When it comes to email, there are a number of ways through which a cyberattacker can target a victim. Malicious links, persuasive language, and dangerous attachments are all used to swindle unknowing individuals out of their sensitive data and money.
So how can you avoid falling victim to this? What actually is a malicious attachment? And how can you spot a suspicious attachment in an email?
What Is a Malicious Attachment?
It’s pretty common to receive attachments in everyday emails. Documents, audio files, and images are all often attached to emails. But not every attachment you receive is necessarily benign.
Malicious attachments are those which are used to spread malware to someone’s device. Cyberattackers need vectors through which they can spread these dangerous programs; this can be done in a number of ways, with malicious attachments being a popular choice.
When a victim downloads a malicious attachment, they are actually downloading malware onto their device. Depending on what kind of malware this is, their device might be affected in different ways. But the consequences of downloading a malicious attachment could be severe.
5 Signs of a Malicious Attachment
This is why it’s important that you know how to spot a malicious attachment so the chances of unknowingly downloading malware onto your device are lowered. So how can you recognize an attachment that’s potentially harmful?
1. Analyze the File Type
When you receive any kind of attachment via email, you’ll be able to see the extension, or suffix, of the file. There are many different file types out there, many of which you’ve likely seen before, such as .jpg, .zip, or .pdf. And while there are no definitively malicious file types, there are some that are commonly used to spread malware.
The main types of suspicious file attachments you should be aware of are: exe, .vbs, .scr, .cmd, and .js. It’s these file types that can be leveraged to spread malware. For example, .exe files, or executable files, can sometimes be viruses. Executable files contain sets of instructions that are used to perform certain functions on a device. Because of this, executable files can be ideal vectors for malware.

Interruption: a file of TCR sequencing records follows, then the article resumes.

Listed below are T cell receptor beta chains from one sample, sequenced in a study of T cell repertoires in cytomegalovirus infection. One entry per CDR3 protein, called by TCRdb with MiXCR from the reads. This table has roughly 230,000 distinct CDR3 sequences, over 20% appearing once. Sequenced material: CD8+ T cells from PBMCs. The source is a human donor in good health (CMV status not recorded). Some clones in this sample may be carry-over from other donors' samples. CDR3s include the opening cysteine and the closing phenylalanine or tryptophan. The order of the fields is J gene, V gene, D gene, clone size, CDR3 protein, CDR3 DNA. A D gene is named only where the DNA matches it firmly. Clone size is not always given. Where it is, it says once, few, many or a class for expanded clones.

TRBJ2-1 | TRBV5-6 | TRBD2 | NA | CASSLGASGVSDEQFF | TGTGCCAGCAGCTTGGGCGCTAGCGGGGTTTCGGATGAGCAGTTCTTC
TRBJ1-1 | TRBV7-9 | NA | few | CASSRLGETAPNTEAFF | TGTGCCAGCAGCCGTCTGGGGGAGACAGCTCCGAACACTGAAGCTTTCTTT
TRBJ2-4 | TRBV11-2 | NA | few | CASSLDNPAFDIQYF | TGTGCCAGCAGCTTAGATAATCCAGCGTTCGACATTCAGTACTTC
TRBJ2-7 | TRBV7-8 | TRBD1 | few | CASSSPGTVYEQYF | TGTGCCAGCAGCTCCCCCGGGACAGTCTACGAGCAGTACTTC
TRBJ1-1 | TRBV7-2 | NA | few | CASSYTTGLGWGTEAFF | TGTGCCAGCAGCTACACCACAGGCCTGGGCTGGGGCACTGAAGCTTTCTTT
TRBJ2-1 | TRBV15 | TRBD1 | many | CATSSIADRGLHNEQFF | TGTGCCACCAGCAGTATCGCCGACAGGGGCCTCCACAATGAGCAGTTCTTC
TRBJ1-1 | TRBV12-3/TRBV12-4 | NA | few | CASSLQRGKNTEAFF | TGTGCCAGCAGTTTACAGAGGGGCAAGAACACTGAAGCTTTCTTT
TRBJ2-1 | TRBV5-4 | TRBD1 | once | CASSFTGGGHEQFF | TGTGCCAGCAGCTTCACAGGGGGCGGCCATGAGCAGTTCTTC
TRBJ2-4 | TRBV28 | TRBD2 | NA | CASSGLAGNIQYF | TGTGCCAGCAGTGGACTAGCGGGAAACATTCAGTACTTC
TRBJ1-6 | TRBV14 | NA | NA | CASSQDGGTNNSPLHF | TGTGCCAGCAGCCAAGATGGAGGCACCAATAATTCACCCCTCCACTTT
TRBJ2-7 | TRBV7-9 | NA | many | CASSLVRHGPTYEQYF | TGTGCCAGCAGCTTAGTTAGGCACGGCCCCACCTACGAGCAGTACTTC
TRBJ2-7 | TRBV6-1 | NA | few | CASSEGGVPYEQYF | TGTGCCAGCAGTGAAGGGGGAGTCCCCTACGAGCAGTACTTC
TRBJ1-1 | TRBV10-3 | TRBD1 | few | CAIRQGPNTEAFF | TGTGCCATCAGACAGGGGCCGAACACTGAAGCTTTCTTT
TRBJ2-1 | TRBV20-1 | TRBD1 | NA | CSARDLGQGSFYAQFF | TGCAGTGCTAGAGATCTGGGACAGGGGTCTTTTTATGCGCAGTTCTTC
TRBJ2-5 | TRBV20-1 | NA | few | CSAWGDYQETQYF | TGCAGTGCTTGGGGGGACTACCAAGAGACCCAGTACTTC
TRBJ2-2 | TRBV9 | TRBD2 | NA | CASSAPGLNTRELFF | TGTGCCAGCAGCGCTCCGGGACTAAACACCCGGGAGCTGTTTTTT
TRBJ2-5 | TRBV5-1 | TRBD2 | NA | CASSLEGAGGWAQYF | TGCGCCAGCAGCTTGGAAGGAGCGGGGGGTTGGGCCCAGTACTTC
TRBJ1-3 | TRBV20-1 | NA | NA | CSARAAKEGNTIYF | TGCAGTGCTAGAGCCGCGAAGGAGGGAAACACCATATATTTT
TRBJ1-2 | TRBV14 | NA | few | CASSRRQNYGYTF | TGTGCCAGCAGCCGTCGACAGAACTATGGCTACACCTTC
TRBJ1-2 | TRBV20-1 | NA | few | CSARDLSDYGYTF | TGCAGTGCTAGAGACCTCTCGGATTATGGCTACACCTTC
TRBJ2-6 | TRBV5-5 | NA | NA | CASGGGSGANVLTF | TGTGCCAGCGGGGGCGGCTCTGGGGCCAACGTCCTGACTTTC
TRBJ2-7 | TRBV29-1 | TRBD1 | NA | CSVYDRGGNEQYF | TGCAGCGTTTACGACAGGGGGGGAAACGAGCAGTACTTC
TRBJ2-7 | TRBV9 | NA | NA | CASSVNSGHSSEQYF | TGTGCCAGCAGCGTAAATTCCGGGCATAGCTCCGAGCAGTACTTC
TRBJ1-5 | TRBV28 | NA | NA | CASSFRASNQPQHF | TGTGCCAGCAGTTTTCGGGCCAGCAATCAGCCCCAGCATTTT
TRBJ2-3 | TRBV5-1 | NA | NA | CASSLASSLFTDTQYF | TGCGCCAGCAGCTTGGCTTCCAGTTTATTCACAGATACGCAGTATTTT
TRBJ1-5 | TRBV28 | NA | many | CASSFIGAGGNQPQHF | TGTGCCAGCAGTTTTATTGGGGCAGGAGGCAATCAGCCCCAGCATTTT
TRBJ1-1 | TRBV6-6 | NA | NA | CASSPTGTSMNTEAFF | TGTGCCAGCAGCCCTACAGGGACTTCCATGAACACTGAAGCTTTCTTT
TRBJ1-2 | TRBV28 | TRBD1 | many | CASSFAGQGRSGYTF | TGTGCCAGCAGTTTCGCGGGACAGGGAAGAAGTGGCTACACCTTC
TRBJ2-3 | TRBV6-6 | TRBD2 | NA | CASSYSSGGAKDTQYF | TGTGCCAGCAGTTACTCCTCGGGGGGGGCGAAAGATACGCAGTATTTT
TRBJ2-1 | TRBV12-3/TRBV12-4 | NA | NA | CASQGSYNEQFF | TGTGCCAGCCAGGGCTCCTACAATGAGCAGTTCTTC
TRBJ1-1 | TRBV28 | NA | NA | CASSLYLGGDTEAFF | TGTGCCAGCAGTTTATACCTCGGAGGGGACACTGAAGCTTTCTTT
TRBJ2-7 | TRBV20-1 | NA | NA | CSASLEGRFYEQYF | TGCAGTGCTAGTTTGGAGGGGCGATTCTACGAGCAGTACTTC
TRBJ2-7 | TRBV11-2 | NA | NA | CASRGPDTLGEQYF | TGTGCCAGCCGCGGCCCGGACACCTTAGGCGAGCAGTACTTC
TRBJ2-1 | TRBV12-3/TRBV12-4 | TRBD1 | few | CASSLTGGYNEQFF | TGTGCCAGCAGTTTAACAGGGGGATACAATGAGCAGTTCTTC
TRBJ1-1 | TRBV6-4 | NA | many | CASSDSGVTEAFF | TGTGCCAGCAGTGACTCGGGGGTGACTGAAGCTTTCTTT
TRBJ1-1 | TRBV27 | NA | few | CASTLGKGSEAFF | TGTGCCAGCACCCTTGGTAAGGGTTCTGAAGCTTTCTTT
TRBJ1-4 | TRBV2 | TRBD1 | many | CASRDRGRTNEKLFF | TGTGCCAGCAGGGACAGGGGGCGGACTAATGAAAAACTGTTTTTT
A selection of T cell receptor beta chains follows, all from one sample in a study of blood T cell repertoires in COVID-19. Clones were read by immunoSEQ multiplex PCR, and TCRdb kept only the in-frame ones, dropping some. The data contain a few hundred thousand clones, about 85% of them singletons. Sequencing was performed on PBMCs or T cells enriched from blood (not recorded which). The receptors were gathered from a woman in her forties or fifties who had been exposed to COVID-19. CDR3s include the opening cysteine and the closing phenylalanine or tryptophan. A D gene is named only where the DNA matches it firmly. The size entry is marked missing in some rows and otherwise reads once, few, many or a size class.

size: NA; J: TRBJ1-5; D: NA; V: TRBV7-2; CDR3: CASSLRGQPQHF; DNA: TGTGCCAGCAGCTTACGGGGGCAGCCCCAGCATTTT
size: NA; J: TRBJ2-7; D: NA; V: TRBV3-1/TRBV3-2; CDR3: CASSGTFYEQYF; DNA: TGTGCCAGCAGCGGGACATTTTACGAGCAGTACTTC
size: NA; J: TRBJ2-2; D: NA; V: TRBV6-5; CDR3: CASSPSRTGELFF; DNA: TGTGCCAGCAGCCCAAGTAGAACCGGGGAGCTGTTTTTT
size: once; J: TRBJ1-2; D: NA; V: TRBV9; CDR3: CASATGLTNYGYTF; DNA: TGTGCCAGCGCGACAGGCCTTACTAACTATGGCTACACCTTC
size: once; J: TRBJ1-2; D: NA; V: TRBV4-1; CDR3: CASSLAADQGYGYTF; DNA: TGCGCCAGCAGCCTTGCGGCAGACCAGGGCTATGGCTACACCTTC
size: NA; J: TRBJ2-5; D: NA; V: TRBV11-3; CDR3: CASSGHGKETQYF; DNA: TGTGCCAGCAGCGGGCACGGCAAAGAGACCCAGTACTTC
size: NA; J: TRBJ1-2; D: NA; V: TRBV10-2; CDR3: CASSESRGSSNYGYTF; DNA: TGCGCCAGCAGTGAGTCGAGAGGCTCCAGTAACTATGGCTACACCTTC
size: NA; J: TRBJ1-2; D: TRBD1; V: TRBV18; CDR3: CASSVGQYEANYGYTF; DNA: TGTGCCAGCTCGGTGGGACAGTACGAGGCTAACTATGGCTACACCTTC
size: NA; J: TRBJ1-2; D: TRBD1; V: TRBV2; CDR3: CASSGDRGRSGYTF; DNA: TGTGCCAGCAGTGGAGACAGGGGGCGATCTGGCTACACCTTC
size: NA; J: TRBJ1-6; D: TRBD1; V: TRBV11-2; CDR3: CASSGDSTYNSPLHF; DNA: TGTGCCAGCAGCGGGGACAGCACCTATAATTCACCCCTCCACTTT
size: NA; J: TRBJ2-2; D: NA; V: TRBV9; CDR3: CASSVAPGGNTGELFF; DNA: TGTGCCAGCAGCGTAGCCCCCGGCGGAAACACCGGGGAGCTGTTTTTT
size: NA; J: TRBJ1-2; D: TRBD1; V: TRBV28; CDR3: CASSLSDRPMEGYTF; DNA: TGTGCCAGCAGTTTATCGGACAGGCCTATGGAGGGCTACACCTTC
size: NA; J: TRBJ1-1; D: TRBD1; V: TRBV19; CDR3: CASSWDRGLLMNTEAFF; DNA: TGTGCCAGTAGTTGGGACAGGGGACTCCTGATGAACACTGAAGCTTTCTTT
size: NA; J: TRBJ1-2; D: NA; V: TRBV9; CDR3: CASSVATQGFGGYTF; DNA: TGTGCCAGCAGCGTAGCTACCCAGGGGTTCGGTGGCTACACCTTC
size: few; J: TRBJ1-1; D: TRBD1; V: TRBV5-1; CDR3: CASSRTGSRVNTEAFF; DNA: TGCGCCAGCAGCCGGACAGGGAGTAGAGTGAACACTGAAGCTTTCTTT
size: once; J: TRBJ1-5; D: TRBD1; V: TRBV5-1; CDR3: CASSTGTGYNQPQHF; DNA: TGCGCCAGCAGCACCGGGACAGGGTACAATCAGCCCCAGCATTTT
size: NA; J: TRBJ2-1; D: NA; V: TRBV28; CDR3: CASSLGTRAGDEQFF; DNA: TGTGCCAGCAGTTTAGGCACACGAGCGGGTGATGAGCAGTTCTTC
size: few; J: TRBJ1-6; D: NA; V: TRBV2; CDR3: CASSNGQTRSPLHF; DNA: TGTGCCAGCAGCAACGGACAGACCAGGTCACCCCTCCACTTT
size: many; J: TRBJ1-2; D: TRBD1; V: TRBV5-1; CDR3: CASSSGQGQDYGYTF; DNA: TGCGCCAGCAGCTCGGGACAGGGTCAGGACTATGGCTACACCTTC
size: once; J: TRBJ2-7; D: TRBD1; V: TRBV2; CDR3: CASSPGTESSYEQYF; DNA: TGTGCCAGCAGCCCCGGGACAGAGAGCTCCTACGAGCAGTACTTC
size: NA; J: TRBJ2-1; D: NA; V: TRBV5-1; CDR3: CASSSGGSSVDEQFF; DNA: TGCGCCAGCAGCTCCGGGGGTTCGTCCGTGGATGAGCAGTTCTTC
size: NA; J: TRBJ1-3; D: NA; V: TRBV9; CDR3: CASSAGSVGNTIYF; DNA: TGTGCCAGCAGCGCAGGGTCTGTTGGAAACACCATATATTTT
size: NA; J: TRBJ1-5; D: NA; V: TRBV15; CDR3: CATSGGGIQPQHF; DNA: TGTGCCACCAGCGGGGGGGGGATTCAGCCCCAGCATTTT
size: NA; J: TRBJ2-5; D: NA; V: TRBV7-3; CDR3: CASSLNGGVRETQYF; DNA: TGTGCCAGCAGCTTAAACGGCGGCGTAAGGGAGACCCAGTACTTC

This is why you always need to check the file type of an attachment before opening it. This is especially true if the attachment has been sent from a new or unknown address.
2. Check the Context
The context of an email can also be indicative of whether a given attachment is malicious. For example, if you’ve received an email wherein the sender claims to have attached a document, but the attachment is in an MP3 format, then chances are you’re dealing with a misleading attachment at the very least.
So, it’s worth knowing what different file types mean so that you can more effectively avoid malicious attachments within emails.
3. Check the Sender’s Address
A key step in weeding out malicious emails, and therefore malicious attachments, is checking the email address of the sender. An attacker cannot directly replicate and use the address of a trusted source but will try to create addresses that are very similar. This makes it harder for a target to notice they’re communicating with a threat actor.
For example, an attacker may slightly alter the company name within the address (e.g. “w4lmart” instead of “walmart”). When you receive any kind of email from a new sender, make sure you have a quick look at the address to determine whether it’s suspicious.
4. Use an Attachment Scanner
Yes, there are actually programs out there that can scan attachments for you! This can make it super quick and easy to verify whether an email is safe or not. Some antivirus programs come with attachment scanning features, but you can also download separate attachment scanners if your chosen antivirus program does not offer this option, such as the VirusTotal Online Scanner.
5. Utilize Anti-Spam Features
Today, most email providers offer some kind of anti-spam feature, which filters out potentially harmful emails from your main inbox and places them in a spam folder. While anti-spam protocols aren’t perfect, they can help you to avoid dangerous emails, and therefore dangerous attachments. But you may want to check your spam folder regularly when using an anti-spam feature, as legitimate emails may sometimes be misidentified and hidden from your main inbox.
Malicious Attachments: Dangerous but Avoidable
A huge number of individuals have already been hit by malicious attachments, with cybercriminals using email as a key vector for spreading them. But there are things you can do to weed out malicious attachments so that you can keep your devices safe from malware. Just remain skeptical and vigilant.